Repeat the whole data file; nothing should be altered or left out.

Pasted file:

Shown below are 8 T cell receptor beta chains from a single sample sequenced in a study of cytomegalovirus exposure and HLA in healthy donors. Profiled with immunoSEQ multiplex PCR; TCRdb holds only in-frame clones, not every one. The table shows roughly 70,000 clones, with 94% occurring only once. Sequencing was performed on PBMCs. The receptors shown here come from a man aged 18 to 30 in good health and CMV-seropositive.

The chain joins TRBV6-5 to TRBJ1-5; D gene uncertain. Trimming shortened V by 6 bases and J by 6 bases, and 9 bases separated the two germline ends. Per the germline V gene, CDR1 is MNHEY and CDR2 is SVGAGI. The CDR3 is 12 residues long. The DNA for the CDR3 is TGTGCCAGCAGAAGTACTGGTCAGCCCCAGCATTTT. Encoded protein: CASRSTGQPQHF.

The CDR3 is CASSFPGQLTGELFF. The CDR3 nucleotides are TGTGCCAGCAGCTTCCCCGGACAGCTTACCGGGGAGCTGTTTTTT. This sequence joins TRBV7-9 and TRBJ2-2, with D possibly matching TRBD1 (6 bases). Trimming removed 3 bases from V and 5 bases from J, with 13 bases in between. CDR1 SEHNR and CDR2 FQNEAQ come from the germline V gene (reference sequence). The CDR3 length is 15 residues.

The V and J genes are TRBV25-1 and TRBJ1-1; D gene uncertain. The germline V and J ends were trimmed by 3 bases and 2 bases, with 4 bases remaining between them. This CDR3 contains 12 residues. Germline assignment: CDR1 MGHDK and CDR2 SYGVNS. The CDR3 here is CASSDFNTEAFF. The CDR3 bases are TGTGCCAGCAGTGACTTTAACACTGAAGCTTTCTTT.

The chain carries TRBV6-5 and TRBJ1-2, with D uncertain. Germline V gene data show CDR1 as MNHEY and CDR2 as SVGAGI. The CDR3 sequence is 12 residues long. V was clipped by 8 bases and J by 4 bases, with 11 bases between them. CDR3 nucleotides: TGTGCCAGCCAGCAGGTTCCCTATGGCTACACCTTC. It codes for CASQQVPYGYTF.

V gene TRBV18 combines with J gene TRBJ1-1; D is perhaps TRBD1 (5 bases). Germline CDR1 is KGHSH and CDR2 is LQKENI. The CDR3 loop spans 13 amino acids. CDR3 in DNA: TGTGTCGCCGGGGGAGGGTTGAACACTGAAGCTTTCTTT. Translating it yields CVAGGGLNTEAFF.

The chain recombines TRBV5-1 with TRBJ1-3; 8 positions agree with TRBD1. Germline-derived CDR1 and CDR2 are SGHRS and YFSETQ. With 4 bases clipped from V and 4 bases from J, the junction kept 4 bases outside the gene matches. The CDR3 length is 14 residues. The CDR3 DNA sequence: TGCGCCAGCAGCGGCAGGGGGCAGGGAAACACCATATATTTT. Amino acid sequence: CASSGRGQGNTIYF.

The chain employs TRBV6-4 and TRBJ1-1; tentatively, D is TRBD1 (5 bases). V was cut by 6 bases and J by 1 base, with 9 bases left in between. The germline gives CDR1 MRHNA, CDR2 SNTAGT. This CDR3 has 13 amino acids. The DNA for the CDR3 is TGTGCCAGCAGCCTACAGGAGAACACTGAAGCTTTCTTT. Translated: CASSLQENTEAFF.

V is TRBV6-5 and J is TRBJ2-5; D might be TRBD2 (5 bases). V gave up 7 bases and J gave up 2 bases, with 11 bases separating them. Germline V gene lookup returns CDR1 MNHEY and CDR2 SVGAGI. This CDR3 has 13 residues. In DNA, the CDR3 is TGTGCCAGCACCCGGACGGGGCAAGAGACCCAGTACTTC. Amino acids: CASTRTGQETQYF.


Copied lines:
Shown below are 8 T cell receptor beta chains from a single sample sequenced in a study of cytomegalovirus exposure and HLA in healthy donors. Profiled with immunoSEQ multiplex PCR; TCRdb holds only in-frame clones, not every one. The table shows roughly 70,000 clones, with 94% occurring only once. Sequencing was performed on PBMCs. The receptors shown here come from a man aged 18 to 30 in good health and CMV-seropositive.

The chain joins TRBV6-5 to TRBJ1-5; D gene uncertain. Trimming shortened V by 6 bases and J by 6 bases, and 9 bases separated the two germline ends. Per the germline V gene, CDR1 is MNHEY and CDR2 is SVGAGI. The CDR3 is 12 residues long. The DNA for the CDR3 is TGTGCCAGCAGAAGTACTGGTCAGCCCCAGCATTTT. Encoded protein: CASRSTGQPQHF.

The CDR3 is CASSFPGQLTGELFF. The CDR3 nucleotides are TGTGCCAGCAGCTTCCCCGGACAGCTTACCGGGGAGCTGTTTTTT. This sequence joins TRBV7-9 and TRBJ2-2, with D possibly matching TRBD1 (6 bases). Trimming removed 3 bases from V and 5 bases from J, with 13 bases in between. CDR1 SEHNR and CDR2 FQNEAQ come from the germline V gene (reference sequence). The CDR3 length is 15 residues.

The V and J genes are TRBV25-1 and TRBJ1-1; D gene uncertain. The germline V and J ends were trimmed by 3 bases and 2 bases, with 4 bases remaining between them. This CDR3 contains 12 residues. Germline assignment: CDR1 MGHDK and CDR2 SYGVNS. The CDR3 here is CASSDFNTEAFF. The CDR3 bases are TGTGCCAGCAGTGACTTTAACACTGAAGCTTTCTTT.

The chain carries TRBV6-5 and TRBJ1-2, with D uncertain. Germline V gene data show CDR1 as MNHEY and CDR2 as SVGAGI. The CDR3 sequence is 12 residues long. V was clipped by 8 bases and J by 4 bases, with 11 bases between them. CDR3 nucleotides: TGTGCCAGCCAGCAGGTTCCCTATGGCTACACCTTC. It codes for CASQQVPYGYTF.

V gene TRBV18 combines with J gene TRBJ1-1; D is perhaps TRBD1 (5 bases). Germline CDR1 is KGHSH and CDR2 is LQKENI. The CDR3 loop spans 13 amino acids. CDR3 in DNA: TGTGTCGCCGGGGGAGGGTTGAACACTGAAGCTTTCTTT. Translating it yields CVAGGGLNTEAFF.

The chain recombines TRBV5-1 with TRBJ1-3; 8 positions agree with TRBD1. Germline-derived CDR1 and CDR2 are SGHRS and YFSETQ. With 4 bases clipped from V and 4 bases from J, the junction kept 4 bases outside the gene matches. The CDR3 length is 14 residues. The CDR3 DNA sequence: TGCGCCAGCAGCGGCAGGGGGCAGGGAAACACCATATATTTT. Amino acid sequence: CASSGRGQGNTIYF.

The chain employs TRBV6-4 and TRBJ1-1; tentatively, D is TRBD1 (5 bases). V was cut by 6 bases and J by 1 base, with 9 bases left in between. The germline gives CDR1 MRHNA, CDR2 SNTAGT. This CDR3 has 13 amino acids. The DNA for the CDR3 is TGTGCCAGCAGCCTACAGGAGAACACTGAAGCTTTCTTT. Translated: CASSLQENTEAFF.

V is TRBV6-5 and J is TRBJ2-5; D might be TRBD2 (5 bases). V gave up 7 bases and J gave up 2 bases, with 11 bases separating them. Germline V gene lookup returns CDR1 MNHEY and CDR2 SVGAGI. This CDR3 has 13 residues. In DNA, the CDR3 is TGTGCCAGCACCCGGACGGGGCAAGAGACCCAGTACTTC. Amino acids: CASTRTGQETQYF.